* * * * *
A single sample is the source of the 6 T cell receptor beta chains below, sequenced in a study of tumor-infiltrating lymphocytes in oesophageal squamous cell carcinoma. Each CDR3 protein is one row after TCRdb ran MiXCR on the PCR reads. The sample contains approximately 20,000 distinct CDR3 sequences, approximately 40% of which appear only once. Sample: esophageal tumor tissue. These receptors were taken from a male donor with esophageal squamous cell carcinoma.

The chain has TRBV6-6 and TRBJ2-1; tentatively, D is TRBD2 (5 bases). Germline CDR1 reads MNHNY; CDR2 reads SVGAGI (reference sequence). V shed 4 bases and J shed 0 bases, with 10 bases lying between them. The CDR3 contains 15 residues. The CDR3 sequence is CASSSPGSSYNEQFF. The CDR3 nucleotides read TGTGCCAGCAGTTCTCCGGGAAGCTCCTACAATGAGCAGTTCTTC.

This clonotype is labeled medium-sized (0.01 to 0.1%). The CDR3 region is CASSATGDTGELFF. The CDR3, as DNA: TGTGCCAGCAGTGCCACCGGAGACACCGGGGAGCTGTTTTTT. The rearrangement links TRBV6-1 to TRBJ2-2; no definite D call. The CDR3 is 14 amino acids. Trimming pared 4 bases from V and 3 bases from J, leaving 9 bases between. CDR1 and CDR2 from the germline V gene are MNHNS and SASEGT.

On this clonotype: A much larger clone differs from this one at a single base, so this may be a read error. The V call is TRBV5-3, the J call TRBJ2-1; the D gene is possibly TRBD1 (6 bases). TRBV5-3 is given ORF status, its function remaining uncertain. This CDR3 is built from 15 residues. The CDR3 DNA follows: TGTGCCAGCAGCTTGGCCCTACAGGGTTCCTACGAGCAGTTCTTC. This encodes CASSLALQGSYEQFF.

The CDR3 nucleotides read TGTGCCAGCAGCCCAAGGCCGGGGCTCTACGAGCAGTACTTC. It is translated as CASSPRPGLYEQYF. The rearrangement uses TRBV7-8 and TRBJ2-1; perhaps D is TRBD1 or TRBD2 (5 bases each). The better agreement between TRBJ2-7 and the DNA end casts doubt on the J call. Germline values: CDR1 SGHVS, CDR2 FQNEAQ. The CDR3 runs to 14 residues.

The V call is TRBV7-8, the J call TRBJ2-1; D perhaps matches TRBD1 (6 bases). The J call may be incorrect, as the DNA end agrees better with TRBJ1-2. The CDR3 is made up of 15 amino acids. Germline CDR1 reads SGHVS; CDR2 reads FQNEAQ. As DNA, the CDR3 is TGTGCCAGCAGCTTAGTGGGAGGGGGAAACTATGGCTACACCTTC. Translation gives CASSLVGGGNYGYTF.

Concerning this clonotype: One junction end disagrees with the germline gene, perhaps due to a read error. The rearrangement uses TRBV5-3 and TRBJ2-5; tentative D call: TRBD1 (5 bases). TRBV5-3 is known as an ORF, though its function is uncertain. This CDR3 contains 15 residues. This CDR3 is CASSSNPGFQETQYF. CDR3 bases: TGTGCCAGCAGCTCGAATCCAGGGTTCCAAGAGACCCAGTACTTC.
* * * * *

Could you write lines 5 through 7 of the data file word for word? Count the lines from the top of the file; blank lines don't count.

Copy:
The CDR3 nucleotides read TGTGCCAGCAGCCCAAGGCCGGGGCTCTACGAGCAGTACTTC. It is translated as CASSPRPGLYEQYF. The rearrangement uses TRBV7-8 and TRBJ2-1; perhaps D is TRBD1 or TRBD2 (5 bases each). The better agreement between TRBJ2-7 and the DNA end casts doubt on the J call. Germline values: CDR1 SGHVS, CDR2 FQNEAQ. The CDR3 runs to 14 residues.

The V call is TRBV7-8, the J call TRBJ2-1; D perhaps matches TRBD1 (6 bases). The J call may be incorrect, as the DNA end agrees better with TRBJ1-2. The CDR3 is made up of 15 amino acids. Germline CDR1 reads SGHVS; CDR2 reads FQNEAQ. As DNA, the CDR3 is TGTGCCAGCAGCTTAGTGGGAGGGGGAAACTATGGCTACACCTTC. Translation gives CASSLVGGGNYGYTF.

Concerning this clonotype: One junction end disagrees with the germline gene, perhaps due to a read error. The rearrangement uses TRBV5-3 and TRBJ2-5; tentative D call: TRBD1 (5 bases). TRBV5-3 is known as an ORF, though its function is uncertain. This CDR3 contains 15 residues. This CDR3 is CASSSNPGFQETQYF. CDR3 bases: TGTGCCAGCAGCTCGAATCCAGGGTTCCAAGAGACCCAGTACTTC.